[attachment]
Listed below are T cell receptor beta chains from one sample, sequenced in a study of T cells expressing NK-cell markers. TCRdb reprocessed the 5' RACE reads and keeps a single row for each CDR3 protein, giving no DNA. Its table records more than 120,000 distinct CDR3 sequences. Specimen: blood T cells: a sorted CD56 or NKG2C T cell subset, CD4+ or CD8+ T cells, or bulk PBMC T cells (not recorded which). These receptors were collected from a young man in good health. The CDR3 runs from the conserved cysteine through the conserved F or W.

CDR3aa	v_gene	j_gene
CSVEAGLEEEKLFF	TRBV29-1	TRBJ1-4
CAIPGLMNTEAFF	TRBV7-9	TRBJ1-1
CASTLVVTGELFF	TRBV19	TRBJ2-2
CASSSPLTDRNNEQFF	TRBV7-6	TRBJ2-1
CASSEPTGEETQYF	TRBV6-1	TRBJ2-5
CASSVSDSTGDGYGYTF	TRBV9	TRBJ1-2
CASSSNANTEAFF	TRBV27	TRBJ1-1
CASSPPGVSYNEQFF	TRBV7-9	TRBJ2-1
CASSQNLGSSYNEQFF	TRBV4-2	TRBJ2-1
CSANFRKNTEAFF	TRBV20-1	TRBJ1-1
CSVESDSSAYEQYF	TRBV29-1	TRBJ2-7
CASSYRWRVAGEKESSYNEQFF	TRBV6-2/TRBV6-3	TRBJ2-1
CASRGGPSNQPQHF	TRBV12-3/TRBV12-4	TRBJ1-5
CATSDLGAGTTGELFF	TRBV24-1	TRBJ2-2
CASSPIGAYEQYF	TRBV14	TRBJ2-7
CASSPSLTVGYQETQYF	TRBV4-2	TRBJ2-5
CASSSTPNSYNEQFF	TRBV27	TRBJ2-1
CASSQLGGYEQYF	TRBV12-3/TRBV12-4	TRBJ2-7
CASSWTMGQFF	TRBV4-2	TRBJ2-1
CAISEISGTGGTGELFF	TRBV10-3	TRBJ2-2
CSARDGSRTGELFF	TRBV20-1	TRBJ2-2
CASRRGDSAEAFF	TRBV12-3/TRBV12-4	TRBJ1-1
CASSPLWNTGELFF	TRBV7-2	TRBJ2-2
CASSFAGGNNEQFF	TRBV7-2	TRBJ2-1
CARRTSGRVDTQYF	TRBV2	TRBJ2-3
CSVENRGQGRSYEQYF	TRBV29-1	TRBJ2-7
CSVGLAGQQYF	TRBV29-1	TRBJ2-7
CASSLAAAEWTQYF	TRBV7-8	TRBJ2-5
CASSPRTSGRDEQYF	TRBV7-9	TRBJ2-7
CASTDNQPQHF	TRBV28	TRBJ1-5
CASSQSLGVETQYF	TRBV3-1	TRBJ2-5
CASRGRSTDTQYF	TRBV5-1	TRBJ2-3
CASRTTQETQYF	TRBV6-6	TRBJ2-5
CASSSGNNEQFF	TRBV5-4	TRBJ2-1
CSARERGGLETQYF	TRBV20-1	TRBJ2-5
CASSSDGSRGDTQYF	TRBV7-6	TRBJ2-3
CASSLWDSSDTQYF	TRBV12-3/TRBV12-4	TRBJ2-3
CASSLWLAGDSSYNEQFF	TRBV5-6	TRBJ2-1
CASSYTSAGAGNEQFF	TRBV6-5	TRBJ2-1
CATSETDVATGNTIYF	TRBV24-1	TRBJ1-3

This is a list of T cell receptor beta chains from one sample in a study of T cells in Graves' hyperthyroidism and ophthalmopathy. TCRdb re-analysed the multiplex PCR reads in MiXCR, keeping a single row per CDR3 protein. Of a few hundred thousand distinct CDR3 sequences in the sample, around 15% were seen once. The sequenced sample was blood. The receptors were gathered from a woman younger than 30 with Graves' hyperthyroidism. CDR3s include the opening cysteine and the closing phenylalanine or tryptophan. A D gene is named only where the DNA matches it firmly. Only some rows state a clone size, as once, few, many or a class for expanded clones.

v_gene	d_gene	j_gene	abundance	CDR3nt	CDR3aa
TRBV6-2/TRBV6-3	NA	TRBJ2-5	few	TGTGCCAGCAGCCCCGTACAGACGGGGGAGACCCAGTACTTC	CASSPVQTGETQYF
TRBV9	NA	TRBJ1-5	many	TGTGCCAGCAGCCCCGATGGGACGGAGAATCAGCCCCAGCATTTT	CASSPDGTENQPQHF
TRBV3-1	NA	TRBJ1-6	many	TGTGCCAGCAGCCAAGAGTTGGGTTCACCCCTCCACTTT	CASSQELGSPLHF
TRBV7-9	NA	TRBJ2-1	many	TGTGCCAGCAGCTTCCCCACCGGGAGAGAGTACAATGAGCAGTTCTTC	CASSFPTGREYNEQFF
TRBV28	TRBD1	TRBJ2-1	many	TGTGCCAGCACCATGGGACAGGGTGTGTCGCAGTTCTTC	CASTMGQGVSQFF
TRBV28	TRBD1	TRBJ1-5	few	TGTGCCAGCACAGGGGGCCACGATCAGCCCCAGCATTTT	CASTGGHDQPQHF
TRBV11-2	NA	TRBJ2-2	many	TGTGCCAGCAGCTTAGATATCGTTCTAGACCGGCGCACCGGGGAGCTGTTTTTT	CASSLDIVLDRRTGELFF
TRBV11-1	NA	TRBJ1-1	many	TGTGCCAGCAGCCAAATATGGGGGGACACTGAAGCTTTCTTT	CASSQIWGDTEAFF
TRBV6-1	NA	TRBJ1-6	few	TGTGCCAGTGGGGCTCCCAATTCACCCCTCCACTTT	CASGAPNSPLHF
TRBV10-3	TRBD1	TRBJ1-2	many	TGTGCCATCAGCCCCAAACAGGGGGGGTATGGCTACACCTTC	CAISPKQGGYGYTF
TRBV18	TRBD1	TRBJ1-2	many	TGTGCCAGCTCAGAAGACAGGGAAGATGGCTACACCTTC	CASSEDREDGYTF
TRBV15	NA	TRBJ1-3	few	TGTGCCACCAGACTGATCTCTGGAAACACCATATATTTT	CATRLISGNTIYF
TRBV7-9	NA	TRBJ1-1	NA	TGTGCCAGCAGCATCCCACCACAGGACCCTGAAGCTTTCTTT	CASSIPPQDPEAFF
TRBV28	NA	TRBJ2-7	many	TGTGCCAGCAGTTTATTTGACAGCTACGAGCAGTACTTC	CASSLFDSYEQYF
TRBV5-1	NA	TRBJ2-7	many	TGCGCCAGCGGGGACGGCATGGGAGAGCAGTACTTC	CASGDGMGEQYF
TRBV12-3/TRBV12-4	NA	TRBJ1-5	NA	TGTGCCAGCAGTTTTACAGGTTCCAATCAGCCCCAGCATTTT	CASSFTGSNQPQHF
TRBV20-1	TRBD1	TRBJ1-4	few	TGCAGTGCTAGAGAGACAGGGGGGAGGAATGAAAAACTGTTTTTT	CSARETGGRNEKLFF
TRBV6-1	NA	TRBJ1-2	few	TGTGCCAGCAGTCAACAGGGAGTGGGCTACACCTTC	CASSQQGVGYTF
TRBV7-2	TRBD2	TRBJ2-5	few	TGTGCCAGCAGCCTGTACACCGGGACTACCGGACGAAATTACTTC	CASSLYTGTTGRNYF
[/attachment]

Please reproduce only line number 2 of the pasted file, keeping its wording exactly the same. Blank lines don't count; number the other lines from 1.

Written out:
CDR3aa	v_gene	j_gene